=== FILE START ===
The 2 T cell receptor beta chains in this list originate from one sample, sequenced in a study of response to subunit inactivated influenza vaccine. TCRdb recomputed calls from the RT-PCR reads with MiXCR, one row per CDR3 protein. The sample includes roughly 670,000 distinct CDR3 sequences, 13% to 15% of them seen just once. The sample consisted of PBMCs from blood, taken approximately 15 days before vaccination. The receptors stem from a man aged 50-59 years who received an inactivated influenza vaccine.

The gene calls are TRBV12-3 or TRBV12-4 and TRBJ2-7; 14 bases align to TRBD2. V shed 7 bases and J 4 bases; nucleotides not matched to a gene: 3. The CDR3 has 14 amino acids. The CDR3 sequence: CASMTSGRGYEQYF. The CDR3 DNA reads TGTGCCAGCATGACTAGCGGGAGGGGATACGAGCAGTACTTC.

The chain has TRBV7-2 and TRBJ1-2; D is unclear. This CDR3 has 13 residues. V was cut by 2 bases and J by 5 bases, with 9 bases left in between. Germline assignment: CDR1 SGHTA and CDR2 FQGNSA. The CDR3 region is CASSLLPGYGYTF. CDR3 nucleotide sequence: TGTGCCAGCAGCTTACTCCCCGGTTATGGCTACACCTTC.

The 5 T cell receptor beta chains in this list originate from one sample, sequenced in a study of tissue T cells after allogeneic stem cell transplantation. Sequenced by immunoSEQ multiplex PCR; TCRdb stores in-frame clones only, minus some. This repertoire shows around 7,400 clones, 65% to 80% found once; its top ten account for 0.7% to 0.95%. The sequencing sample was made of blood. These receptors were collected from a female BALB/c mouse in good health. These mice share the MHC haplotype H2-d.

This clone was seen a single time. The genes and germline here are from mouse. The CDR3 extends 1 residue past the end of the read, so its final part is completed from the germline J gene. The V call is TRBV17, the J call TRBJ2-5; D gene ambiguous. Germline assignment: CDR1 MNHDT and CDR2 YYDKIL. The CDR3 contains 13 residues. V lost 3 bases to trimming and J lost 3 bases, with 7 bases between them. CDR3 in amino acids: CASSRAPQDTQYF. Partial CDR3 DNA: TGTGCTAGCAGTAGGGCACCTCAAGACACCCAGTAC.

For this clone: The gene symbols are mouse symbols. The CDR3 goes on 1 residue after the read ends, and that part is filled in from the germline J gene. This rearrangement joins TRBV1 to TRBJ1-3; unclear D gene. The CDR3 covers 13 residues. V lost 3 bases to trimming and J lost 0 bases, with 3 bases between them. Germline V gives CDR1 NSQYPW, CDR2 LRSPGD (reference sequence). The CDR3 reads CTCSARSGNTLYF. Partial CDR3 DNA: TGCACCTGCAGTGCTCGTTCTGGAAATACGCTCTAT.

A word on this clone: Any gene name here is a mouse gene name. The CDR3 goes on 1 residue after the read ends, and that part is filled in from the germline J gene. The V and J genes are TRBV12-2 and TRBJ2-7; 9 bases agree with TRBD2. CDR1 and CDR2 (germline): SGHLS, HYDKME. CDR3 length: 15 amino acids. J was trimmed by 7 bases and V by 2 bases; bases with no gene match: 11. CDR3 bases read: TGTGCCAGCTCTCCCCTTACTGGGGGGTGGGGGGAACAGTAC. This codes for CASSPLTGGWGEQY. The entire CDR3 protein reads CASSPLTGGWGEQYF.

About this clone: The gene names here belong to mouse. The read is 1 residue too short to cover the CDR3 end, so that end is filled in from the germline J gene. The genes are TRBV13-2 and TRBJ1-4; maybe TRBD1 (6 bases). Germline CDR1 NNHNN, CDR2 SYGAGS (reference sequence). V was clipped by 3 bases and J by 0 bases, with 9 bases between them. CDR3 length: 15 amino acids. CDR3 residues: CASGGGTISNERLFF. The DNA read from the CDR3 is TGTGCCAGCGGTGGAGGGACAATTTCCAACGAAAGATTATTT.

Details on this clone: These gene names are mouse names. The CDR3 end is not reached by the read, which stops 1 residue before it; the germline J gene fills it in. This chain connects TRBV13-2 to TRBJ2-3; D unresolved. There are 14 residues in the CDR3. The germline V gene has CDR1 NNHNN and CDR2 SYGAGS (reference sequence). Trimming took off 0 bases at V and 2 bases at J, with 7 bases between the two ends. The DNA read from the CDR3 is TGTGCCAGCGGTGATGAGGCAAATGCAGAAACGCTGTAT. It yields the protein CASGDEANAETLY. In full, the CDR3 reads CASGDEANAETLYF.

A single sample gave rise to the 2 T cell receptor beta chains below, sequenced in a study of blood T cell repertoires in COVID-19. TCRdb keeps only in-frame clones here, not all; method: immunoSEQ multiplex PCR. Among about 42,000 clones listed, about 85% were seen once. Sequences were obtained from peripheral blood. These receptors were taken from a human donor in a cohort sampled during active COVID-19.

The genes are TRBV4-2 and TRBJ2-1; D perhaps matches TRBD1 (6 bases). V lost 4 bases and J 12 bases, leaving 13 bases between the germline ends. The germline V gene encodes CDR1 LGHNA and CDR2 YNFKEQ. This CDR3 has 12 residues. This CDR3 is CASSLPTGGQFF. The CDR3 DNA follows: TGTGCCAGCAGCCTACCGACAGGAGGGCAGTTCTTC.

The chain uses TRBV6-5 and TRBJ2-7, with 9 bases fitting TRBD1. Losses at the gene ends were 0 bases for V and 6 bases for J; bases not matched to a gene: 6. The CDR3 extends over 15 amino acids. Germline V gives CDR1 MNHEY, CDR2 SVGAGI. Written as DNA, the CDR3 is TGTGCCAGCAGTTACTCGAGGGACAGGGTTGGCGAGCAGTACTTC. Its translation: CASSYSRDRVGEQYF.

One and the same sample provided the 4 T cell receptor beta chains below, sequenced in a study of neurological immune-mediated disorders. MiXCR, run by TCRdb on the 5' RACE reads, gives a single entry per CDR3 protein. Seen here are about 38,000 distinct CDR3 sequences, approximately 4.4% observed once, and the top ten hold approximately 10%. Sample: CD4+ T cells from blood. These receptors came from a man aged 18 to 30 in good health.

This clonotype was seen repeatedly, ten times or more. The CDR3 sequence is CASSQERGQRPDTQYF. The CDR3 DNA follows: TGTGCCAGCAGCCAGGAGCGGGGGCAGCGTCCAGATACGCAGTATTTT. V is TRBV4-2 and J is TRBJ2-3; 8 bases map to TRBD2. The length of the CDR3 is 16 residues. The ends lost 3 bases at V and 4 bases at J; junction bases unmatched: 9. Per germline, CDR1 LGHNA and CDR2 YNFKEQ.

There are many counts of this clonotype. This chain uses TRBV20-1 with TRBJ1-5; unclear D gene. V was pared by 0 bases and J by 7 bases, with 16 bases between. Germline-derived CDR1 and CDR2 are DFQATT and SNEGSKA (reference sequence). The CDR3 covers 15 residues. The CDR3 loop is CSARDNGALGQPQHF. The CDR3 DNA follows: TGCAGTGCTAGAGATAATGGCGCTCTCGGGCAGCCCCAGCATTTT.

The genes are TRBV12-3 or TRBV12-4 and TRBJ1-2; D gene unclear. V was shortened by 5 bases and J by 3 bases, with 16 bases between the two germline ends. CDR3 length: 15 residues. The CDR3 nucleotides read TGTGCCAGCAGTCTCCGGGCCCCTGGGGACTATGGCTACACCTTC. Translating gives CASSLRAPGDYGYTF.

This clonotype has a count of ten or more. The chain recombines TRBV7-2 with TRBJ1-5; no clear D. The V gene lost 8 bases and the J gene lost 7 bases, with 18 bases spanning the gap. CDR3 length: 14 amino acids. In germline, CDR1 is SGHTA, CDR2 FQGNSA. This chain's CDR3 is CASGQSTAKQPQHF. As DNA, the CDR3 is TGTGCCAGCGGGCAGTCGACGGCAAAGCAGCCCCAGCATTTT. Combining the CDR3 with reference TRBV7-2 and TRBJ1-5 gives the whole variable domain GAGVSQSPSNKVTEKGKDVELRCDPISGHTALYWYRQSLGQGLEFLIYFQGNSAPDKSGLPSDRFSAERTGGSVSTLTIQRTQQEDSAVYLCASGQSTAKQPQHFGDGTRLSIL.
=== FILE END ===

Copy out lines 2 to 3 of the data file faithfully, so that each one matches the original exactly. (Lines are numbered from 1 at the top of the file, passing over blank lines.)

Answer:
The gene calls are TRBV12-3 or TRBV12-4 and TRBJ2-7; 14 bases align to TRBD2. V shed 7 bases and J 4 bases; nucleotides not matched to a gene: 3. The CDR3 has 14 amino acids. The CDR3 sequence: CASMTSGRGYEQYF. The CDR3 DNA reads TGTGCCAGCATGACTAGCGGGAGGGGATACGAGCAGTACTTC.

The chain has TRBV7-2 and TRBJ1-2; D is unclear. This CDR3 has 13 residues. V was cut by 2 bases and J by 5 bases, with 9 bases left in between. Germline assignment: CDR1 SGHTA and CDR2 FQGNSA. The CDR3 region is CASSLLPGYGYTF. CDR3 nucleotide sequence: TGTGCCAGCAGCTTACTCCCCGGTTATGGCTACACCTTC.